Annemieke van Eijk, of Liverpool School of Tropical Medicine, talked in more depth about coverage of MiP interventions in malaria-endemic African countries. She described slow increases in MiP coverage overall, and large discrepancies between countries. Van Eijk also made the point that external funding and assistance are important for coverage, but not the most important factors. She mentioned determination at multiple levels as a critical factor. She also stressed the importance of paying attention to countries with inequities in coverage—and called on implementers to remember that malaria is mainly found in rural areas and, for this reason, rural women should be the priority!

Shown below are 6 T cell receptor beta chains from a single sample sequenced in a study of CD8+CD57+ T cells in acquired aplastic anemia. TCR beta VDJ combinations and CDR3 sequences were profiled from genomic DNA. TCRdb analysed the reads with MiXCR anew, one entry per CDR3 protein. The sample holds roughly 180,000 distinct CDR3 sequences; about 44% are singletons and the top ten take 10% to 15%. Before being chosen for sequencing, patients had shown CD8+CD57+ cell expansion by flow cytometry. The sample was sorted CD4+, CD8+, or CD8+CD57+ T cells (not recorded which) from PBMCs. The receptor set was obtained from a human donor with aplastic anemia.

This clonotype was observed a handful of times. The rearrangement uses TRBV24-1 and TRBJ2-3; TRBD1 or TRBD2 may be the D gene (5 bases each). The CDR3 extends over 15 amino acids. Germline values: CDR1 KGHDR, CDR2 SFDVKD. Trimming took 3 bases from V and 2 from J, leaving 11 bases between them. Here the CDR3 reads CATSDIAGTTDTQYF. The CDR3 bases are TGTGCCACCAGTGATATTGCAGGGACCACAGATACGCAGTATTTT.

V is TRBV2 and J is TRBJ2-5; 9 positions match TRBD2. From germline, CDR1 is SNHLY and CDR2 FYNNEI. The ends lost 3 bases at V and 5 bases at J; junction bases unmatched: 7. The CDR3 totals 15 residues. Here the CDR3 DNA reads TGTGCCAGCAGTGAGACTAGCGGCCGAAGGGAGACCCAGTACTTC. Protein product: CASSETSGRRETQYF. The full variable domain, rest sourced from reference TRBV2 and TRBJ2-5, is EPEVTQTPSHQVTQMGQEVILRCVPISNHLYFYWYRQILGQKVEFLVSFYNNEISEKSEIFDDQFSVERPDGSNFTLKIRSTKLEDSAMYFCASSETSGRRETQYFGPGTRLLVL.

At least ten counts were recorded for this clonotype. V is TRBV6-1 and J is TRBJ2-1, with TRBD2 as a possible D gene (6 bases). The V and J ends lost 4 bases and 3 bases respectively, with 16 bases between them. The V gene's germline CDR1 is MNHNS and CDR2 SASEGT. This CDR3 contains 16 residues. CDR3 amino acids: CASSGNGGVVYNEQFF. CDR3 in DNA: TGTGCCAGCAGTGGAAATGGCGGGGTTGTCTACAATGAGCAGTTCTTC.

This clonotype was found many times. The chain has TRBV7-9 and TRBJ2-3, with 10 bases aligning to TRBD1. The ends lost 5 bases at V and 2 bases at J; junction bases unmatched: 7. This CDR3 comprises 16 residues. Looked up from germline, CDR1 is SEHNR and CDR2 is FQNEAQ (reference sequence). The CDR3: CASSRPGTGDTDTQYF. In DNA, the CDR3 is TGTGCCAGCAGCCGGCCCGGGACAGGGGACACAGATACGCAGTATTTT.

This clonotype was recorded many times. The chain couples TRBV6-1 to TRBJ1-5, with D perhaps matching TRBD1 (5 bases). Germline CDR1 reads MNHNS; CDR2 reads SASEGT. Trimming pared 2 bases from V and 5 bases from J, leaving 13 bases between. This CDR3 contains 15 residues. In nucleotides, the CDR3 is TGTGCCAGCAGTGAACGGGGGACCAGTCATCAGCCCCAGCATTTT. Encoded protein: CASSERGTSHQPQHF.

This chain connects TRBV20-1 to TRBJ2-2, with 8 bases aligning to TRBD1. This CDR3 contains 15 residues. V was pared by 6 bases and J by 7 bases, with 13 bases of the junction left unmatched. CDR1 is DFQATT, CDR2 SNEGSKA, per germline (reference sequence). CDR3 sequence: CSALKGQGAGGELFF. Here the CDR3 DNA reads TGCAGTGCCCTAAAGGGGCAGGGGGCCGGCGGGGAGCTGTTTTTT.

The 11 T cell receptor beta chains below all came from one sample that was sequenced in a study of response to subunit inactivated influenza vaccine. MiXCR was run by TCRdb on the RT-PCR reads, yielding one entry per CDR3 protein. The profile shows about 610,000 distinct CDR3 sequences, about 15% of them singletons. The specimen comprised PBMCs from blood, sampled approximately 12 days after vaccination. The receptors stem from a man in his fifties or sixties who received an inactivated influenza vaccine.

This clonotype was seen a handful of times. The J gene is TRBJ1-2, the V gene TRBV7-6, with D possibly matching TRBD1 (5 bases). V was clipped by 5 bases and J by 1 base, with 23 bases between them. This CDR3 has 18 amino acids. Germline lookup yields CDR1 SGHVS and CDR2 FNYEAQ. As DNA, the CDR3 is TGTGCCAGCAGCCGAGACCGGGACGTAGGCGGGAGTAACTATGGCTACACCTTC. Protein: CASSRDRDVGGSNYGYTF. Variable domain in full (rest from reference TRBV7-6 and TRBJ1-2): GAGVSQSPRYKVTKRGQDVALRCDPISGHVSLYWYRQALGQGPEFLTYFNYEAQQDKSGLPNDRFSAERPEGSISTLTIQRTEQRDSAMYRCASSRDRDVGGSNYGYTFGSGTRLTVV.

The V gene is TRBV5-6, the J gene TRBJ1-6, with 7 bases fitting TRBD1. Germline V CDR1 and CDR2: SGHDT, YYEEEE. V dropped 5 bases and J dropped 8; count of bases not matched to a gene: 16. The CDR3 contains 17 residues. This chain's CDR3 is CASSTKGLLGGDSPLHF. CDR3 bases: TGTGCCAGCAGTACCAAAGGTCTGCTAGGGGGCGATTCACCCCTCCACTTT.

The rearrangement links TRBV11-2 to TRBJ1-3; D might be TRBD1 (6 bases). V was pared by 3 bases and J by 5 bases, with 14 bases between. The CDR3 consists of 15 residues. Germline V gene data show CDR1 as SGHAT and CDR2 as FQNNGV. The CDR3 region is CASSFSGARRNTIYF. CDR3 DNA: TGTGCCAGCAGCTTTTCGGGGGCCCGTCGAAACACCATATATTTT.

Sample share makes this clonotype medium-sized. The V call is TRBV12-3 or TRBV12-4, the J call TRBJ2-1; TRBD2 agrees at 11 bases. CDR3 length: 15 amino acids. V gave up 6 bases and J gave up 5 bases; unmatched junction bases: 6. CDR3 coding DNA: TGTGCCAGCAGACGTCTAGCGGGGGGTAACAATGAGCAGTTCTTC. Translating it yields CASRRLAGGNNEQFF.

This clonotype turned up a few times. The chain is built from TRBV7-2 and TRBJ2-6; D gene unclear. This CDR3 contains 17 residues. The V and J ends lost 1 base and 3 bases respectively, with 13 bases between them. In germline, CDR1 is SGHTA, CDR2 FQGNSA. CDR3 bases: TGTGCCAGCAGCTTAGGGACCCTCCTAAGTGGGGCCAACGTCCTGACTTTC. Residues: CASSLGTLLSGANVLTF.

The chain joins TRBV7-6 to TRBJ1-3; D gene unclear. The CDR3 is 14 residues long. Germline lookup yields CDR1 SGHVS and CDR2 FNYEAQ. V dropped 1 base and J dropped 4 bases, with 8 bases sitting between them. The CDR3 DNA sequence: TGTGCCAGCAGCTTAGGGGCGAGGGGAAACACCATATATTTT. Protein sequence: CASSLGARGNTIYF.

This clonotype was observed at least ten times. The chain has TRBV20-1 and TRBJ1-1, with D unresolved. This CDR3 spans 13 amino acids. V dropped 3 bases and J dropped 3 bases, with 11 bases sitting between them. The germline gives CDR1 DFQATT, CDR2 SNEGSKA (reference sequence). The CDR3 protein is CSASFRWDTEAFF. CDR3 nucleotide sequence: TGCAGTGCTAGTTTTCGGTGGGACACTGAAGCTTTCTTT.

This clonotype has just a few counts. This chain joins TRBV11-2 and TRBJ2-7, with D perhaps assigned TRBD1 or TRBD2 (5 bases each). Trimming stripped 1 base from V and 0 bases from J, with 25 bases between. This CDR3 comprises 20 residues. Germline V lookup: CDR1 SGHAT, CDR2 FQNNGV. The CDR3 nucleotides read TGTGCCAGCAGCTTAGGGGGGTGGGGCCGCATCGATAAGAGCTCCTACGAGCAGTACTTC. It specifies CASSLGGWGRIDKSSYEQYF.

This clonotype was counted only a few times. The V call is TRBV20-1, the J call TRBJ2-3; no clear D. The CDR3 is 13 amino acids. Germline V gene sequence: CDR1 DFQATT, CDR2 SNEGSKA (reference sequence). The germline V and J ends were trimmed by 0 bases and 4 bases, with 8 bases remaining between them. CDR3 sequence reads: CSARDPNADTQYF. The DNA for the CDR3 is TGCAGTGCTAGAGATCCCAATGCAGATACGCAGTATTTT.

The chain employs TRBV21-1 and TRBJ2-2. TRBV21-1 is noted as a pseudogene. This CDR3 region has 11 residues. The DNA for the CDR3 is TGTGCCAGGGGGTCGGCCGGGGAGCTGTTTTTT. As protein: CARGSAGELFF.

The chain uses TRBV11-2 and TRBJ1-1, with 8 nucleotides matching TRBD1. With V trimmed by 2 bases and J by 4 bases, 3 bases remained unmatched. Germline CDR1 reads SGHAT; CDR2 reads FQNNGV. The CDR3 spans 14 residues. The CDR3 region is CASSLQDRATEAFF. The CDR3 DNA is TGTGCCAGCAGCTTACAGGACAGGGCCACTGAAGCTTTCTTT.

Jenny Hill, also of Liverpool School of Tropical Medicine, described a recent systematic review of the determinants of IPTp and ITN coverage among pregnant women in SSA. She explained that many of the barriers to the delivery of IPTp and ITNs reflect broader weaknesses in health systems. Hill said that a better understanding of malaria and IPTp are important and needed for both providers and pregnant women. She stressed the importance of paying attention to demand and supply side issues. Hill explained that while alternative distribution strategies exist for ITNs, free ITNs through ANC appear to be the most effective approach to distribution. She also discussed a need for decentralised data for decision-making and accountability at the national and sub-national levels. She concluded by explaining that the issue of malaria in pregnancy needs to have champions.